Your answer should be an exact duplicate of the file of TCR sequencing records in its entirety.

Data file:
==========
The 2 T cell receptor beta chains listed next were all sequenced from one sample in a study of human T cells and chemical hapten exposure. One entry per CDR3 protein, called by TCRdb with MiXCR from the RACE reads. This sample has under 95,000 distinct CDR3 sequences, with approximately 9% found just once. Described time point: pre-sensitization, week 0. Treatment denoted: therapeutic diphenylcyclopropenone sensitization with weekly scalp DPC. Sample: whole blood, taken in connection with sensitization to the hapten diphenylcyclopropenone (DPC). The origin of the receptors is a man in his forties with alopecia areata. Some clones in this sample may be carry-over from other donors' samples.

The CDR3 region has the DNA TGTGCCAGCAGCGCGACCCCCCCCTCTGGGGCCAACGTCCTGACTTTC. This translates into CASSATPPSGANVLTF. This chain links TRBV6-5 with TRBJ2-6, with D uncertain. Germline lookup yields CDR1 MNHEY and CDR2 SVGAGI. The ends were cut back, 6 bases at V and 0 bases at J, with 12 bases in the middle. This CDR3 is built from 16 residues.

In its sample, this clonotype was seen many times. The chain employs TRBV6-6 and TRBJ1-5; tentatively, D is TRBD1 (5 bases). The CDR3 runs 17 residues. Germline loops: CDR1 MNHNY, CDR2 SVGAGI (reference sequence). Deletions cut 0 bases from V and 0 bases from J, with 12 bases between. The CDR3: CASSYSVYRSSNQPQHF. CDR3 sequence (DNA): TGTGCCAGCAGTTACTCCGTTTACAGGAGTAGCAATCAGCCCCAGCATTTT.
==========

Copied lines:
The 2 T cell receptor beta chains listed next were all sequenced from one sample in a study of human T cells and chemical hapten exposure. One entry per CDR3 protein, called by TCRdb with MiXCR from the RACE reads. This sample has under 95,000 distinct CDR3 sequences, with approximately 9% found just once. Described time point: pre-sensitization, week 0. Treatment denoted: therapeutic diphenylcyclopropenone sensitization with weekly scalp DPC. Sample: whole blood, taken in connection with sensitization to the hapten diphenylcyclopropenone (DPC). The origin of the receptors is a man in his forties with alopecia areata. Some clones in this sample may be carry-over from other donors' samples.

The CDR3 region has the DNA TGTGCCAGCAGCGCGACCCCCCCCTCTGGGGCCAACGTCCTGACTTTC. This translates into CASSATPPSGANVLTF. This chain links TRBV6-5 with TRBJ2-6, with D uncertain. Germline lookup yields CDR1 MNHEY and CDR2 SVGAGI. The ends were cut back, 6 bases at V and 0 bases at J, with 12 bases in the middle. This CDR3 is built from 16 residues.

In its sample, this clonotype was seen many times. The chain employs TRBV6-6 and TRBJ1-5; tentatively, D is TRBD1 (5 bases). The CDR3 runs 17 residues. Germline loops: CDR1 MNHNY, CDR2 SVGAGI (reference sequence). Deletions cut 0 bases from V and 0 bases from J, with 12 bases between. The CDR3: CASSYSVYRSSNQPQHF. CDR3 sequence (DNA): TGTGCCAGCAGTTACTCCGTTTACAGGAGTAGCAATCAGCCCCAGCATTTT.